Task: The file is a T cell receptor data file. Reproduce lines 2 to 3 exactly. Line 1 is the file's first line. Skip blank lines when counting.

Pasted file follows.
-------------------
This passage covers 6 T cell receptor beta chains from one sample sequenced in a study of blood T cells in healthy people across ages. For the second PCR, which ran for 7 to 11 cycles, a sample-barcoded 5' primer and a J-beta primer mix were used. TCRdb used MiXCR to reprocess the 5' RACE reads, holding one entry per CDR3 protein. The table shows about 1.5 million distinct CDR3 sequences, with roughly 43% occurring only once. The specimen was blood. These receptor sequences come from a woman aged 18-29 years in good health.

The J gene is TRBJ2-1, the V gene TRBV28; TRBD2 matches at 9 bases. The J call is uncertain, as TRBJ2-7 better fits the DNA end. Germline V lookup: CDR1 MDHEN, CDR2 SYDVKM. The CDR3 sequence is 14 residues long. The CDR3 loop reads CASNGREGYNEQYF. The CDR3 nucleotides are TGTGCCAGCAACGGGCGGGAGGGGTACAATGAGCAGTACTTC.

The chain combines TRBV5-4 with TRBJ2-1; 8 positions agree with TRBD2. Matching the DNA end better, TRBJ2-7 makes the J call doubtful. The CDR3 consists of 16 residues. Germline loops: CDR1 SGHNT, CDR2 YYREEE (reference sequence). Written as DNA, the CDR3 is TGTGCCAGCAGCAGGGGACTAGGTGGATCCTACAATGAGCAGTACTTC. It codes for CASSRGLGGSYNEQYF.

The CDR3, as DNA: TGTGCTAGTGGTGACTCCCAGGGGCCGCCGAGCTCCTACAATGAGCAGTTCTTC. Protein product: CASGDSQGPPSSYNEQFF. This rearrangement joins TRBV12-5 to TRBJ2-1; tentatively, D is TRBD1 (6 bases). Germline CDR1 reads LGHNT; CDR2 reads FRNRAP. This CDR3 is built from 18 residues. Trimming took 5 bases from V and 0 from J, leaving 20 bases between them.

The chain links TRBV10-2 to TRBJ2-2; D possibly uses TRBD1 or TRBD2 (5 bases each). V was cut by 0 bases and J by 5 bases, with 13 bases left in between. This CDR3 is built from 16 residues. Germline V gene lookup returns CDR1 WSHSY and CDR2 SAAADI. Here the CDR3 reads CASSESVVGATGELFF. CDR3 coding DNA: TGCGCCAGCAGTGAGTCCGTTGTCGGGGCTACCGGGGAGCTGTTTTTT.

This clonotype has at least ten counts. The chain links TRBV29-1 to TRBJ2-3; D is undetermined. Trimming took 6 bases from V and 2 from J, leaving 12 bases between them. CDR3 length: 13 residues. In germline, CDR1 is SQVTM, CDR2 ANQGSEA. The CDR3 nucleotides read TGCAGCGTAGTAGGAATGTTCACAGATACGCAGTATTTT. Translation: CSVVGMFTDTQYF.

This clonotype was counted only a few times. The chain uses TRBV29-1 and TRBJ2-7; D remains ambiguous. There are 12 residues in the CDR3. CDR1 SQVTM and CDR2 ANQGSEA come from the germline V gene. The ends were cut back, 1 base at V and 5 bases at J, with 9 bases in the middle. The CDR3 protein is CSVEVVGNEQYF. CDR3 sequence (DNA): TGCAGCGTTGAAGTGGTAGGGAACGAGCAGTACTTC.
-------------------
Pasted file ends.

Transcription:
The J gene is TRBJ2-1, the V gene TRBV28; TRBD2 matches at 9 bases. The J call is uncertain, as TRBJ2-7 better fits the DNA end. Germline V lookup: CDR1 MDHEN, CDR2 SYDVKM. The CDR3 sequence is 14 residues long. The CDR3 loop reads CASNGREGYNEQYF. The CDR3 nucleotides are TGTGCCAGCAACGGGCGGGAGGGGTACAATGAGCAGTACTTC.

The chain combines TRBV5-4 with TRBJ2-1; 8 positions agree with TRBD2. Matching the DNA end better, TRBJ2-7 makes the J call doubtful. The CDR3 consists of 16 residues. Germline loops: CDR1 SGHNT, CDR2 YYREEE (reference sequence). Written as DNA, the CDR3 is TGTGCCAGCAGCAGGGGACTAGGTGGATCCTACAATGAGCAGTACTTC. It codes for CASSRGLGGSYNEQYF.